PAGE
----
You may have a lot of goals when you eat. You may tailor your diet to lose or gain weight, put on muscle, fuel up for a workout, avoid an allergy, limit your risk for certain diseases… and let’s not forget the goal to simply enjoy delicious food! Adding another factor like cholesterol to consider could feel a little daunting. But the truth is, a heart-healthy diet can still be as delicious and varied as any other.
We spoke with Karly Nelson, a heart transplant dietitian at Banner - University Medical Center Phoenix, to better understand the risks of high cholesterol and how to address it. She explained that there are many factors at play. “Genetics often play the biggest role in your battle with high cholesterol, and a poor diet and exercise routine will only make genetic destiny occur faster. A healthy lifestyle can offset genetics for a time or even prevent the effects of dangerous cholesterol for life. In every case, management is key. Our bodies are all different.”
“Good” and “bad” cholesterol
There are two types of cholesterol: low-density lipoprotein (LDL) and high-density lipoprotein (HDL). LDL is the type of cholesterol you want to avoid. When your doctor says, “you have high cholesterol,” it typically means that your LDL levels are too high. High HDL levels are desirable and can usually be achieved with regular exercise and a healthy diet.
The dangers of unhealthy cholesterol
Over time, cholesterol can build up in your arteries, putting stress on the heart and even leading to heart attacks, strokes, and other life-threatening conditions. Balancing your cholesterol to have low LDL and high HDL levels, lowers the risk of dangerous build-up. If you come from a family with a history of heart disease, balancing your cholesterol is especially important. You can learn more about your personal heart risk by taking Banner Health’s heart age test.
What is a heart-healthy diet?
“A healthy diet doesn’t mean cutting out ALL fats,” Nelson explained. “There are many healthy fats that should be included in your diet. The real danger is found in a diet that includes excess saturated fats and trans-fats.”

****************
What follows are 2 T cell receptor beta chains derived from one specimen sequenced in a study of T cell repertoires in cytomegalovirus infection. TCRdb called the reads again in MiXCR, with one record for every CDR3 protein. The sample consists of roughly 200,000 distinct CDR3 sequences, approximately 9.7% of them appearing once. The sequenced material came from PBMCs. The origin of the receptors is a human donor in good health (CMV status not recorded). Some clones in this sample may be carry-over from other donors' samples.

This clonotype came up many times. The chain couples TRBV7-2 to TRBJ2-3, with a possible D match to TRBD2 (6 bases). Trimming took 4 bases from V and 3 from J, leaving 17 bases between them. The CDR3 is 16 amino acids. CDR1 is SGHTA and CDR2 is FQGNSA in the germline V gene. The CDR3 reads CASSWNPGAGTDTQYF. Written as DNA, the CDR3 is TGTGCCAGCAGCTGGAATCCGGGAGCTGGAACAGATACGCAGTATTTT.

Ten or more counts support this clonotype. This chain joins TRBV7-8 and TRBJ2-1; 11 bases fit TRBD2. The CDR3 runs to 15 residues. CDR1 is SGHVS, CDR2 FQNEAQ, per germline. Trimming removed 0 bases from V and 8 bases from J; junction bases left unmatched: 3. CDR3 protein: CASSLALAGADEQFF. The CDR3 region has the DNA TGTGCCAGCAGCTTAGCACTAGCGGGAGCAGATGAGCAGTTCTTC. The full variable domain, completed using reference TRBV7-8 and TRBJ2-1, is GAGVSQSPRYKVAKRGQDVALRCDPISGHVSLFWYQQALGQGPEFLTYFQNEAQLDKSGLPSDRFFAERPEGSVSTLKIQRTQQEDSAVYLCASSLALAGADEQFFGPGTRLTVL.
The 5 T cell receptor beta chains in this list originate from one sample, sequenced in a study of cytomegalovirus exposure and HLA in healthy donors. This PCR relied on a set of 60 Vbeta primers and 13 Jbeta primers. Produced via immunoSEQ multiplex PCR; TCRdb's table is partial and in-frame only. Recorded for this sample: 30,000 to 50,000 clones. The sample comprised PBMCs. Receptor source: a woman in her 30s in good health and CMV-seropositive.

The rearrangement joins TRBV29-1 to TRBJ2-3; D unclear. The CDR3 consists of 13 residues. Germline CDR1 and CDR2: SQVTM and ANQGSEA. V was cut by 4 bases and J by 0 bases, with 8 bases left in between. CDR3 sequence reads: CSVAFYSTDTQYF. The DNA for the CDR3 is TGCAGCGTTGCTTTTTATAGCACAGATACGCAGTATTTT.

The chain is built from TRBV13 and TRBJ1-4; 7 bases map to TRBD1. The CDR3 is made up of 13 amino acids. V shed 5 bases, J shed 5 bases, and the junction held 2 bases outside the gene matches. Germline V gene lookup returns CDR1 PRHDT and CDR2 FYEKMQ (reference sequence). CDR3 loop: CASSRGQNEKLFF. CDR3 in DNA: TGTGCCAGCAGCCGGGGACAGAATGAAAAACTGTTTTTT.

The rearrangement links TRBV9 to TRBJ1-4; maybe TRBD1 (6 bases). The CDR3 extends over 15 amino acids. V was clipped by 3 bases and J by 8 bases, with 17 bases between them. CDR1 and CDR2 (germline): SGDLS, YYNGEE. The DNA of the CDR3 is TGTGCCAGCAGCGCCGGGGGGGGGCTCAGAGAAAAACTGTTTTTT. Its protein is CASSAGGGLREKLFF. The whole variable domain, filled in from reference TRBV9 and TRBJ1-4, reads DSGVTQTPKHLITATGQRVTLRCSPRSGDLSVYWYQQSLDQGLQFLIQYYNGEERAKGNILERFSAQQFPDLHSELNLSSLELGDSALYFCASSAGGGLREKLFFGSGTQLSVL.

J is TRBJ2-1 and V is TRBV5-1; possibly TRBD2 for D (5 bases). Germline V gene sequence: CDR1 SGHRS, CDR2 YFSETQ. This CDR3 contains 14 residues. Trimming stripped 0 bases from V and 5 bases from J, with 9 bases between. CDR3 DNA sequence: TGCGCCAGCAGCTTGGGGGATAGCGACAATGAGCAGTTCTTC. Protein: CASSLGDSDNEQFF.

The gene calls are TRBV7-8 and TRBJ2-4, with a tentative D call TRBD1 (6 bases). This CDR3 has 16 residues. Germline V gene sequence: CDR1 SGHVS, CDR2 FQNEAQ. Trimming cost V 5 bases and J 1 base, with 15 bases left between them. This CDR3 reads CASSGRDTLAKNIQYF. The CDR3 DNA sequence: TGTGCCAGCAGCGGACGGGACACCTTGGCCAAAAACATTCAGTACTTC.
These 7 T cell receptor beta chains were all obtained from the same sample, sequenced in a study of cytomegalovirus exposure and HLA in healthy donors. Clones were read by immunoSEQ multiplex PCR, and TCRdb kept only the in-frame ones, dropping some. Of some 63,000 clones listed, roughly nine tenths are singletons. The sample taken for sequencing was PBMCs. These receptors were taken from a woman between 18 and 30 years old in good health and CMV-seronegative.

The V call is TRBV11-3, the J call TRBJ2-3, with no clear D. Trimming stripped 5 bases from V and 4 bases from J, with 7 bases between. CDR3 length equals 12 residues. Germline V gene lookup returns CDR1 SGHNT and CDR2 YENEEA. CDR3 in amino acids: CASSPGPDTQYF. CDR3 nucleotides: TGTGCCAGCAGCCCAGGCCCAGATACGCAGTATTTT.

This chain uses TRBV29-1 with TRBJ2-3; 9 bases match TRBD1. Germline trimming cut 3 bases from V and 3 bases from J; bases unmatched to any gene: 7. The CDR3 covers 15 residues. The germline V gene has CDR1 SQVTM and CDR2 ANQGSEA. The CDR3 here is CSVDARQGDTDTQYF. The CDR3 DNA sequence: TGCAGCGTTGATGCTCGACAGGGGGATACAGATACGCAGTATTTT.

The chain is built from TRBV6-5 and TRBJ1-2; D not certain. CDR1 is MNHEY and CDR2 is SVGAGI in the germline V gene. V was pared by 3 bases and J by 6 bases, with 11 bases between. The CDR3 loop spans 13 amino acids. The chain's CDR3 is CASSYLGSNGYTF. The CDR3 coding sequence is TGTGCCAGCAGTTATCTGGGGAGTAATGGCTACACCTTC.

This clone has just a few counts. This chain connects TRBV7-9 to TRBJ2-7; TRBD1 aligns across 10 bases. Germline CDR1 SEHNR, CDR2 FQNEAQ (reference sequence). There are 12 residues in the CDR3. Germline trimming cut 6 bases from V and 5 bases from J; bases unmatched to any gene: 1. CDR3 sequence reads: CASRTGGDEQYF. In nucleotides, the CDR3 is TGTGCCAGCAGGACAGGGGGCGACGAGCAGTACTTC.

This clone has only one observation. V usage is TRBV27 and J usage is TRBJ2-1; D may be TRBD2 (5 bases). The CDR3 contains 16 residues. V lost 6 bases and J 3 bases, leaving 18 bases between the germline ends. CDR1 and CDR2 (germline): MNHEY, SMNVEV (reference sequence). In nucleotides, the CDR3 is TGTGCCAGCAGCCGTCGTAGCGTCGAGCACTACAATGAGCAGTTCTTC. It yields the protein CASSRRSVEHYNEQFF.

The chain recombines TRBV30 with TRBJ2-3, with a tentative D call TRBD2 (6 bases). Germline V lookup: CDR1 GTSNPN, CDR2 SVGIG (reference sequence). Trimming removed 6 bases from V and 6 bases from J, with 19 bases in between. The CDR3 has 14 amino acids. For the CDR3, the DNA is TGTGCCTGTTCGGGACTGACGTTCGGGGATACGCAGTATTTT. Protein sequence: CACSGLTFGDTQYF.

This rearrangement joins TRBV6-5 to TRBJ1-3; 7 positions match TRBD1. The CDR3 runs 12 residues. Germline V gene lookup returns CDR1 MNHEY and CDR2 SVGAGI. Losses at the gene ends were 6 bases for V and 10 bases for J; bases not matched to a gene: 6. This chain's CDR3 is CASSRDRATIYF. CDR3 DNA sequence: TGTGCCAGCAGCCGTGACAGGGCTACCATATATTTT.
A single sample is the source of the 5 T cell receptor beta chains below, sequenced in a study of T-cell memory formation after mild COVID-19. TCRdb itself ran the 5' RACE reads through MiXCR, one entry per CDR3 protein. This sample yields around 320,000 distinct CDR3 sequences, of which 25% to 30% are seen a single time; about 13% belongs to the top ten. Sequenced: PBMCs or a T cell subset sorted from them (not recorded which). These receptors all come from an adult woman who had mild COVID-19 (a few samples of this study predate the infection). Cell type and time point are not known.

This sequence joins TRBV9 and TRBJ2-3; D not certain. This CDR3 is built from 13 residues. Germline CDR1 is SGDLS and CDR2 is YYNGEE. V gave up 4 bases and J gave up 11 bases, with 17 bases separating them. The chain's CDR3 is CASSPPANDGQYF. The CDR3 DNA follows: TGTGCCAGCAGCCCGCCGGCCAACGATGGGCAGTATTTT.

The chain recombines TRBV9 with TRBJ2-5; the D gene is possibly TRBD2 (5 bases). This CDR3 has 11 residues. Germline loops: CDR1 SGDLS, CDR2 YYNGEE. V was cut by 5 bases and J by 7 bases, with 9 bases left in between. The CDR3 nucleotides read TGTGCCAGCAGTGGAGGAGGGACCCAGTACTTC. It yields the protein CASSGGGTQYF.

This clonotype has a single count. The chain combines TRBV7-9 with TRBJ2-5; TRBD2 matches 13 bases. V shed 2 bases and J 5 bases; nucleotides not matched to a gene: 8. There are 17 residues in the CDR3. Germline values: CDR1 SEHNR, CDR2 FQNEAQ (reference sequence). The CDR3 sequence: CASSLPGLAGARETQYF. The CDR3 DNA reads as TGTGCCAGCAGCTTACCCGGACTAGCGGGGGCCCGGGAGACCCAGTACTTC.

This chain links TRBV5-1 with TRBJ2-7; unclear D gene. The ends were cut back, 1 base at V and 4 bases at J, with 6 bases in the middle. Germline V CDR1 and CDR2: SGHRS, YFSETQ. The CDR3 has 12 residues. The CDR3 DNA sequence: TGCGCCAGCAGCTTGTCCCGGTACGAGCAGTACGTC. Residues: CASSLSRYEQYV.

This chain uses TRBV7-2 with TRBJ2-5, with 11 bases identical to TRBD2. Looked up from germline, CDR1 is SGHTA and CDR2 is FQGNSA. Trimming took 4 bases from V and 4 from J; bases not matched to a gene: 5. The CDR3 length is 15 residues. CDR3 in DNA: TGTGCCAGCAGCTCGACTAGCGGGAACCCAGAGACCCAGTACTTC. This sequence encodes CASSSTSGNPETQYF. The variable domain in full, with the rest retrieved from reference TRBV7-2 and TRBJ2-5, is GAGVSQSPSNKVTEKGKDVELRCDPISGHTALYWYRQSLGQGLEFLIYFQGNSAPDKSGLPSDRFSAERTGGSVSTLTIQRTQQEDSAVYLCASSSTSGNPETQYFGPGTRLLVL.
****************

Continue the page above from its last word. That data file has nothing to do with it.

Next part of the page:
Life is about balance, and your diet is no different. If you are the type who struggles with high cholesterol, Nelson suggested splitting your plate into sections to keep a closer eye on a well-balanced diet. “Half your plate should be vegetables, a quarter of your plate protein/meat and a quarter of your plate grains or fruit. Make your dishes colorful!”
What foods are recommended?
- Grains including whole grain breads and cereals, whole wheat pasta, brown rice, quinoa, whole grain crackers and breads.
- Protein foods including lean cuts of beef and pork, skinless poultry, fish, wild game, dried beans and peas, nuts and nut butters, and egg whites or egg substitutes.
- Dairy including skim, low-fat or 1% milk or buttermilk, nonfat or low-fat yogurt, cottage cheese and fortified non-dairy milk.
- Fresh, frozen, or canned vegetables without added fat or salt.
- Fresh, frozen, canned, or dried fruit.
- Unsaturated oils (corn, olive, peanut, soy, sunflower, canola), soft or liquid margarines, trans-fat-free vegetable oil spreads, salad dressings, seeds, nuts, and avocado.
What foods should be avoided?
- High-fat baked goods such as doughnuts, biscuits, croissants, pastries, and snacks made with partially hydrogenated oils (chips, snack mixes, etc.)
- Protein foods such as higher fat cuts of meat, bacon, sausage, cold cuts, corned beef, hot dogs, organ meats, poultry with skin, and fried meats.
- Dairy products such as whole and 2% milk, whole yogurt and ice cream, cream, half & half, cream cheese, sour cream, and cheese.
- Fried vegetables and vegetables prepared with butter, cheese, and cream sauce.
- Fried fruits and fruits served with butter or cream.
- Refined carbohydrates such as sugar, sweets, and sugary beverages.
- Oils such as butter, stick margarine, shortening, partially hydrogenated oils and tropical oils.
Keys to a heart-healthy lifestyle
Although diet is a key factor in lowering your risk, there’s more to your heart-healthy lifestyle than what you eat. Nelson offered a few other helpful tips:
- If you drink alcohol, do so in moderation: one serving per day for women and two for men. One serving equals 12 ounces of beer, 5 ounces of wine or 1.5 ounces of distilled spirits.
- Achieve and maintain a healthy weight. Introduce a weight loss plan if necessary.
- Set a goal to achieve 150 minutes of moderate intensity or 75 minutes of vigorous intensity exercise every week.
- Quit smoking. The practice negatively impacts how your body regulates cholesterol.
- Understand your family history. Genetics play a key role in your overall health. During your regular check-ups, speak with your doctor about how your genetics could play a role in your health.
- Many people battling unhealthy cholesterol are prescribed medication. These can be very helpful additions to your heart-healthy lifestyle.
The Bottom Line
While age and obesity are risk factors for unhealthy cholesterol, they are not the ONLY risk factors. It’s what’s inside that counts. If your doctor has warned you about your cholesterol levels, it’s time to act. Learn more about nutrition and set up a visit with a health care provider to get more help.
Other related articles:
- How Drinking Alcohol Could Affect Your Heart’s Rhythm
- You Just found Out You Have High Blood Pressure. Now What?
- These 12 Steps Can Help You Prevent a Dangerous Stroke